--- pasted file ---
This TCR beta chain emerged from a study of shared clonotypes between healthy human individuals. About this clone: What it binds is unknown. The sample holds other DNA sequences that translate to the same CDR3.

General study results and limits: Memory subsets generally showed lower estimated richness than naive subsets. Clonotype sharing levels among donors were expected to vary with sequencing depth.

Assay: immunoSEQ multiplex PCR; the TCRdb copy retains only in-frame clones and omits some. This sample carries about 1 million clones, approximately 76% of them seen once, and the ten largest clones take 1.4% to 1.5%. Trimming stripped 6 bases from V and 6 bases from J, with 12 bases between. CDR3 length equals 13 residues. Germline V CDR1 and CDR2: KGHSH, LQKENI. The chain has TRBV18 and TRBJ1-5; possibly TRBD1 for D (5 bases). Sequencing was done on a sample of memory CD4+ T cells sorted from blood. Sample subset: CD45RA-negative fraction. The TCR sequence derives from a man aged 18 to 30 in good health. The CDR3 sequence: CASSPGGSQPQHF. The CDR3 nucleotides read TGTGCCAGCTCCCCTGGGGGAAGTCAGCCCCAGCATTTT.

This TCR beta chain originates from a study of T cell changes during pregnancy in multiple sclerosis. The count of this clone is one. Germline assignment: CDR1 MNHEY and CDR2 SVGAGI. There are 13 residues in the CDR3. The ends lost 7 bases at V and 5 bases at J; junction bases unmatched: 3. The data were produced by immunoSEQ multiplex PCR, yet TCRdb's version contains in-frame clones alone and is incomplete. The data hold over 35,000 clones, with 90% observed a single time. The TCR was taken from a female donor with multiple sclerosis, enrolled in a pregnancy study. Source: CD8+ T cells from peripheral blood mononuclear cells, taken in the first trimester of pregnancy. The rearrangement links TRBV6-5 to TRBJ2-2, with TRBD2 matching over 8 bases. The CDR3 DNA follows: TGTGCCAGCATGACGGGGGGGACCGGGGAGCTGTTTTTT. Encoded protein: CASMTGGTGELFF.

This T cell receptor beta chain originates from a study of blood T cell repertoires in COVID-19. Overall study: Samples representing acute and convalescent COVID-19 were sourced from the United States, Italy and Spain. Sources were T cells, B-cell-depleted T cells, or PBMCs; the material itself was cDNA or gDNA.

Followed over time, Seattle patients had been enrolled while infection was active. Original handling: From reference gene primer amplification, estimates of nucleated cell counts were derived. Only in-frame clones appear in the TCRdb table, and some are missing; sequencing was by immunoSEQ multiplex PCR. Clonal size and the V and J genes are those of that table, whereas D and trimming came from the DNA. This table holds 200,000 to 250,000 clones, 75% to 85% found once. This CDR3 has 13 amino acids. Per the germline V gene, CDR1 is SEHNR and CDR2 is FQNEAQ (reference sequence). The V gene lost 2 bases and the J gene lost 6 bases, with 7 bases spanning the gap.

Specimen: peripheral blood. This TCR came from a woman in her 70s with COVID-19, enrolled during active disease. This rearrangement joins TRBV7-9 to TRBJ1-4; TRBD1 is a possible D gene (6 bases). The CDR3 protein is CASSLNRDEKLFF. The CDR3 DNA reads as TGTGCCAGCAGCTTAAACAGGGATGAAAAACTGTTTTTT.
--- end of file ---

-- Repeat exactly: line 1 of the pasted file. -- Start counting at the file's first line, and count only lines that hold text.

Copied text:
This TCR beta chain emerged from a study of shared clonotypes between healthy human individuals. About this clone: What it binds is unknown. The sample holds other DNA sequences that translate to the same CDR3.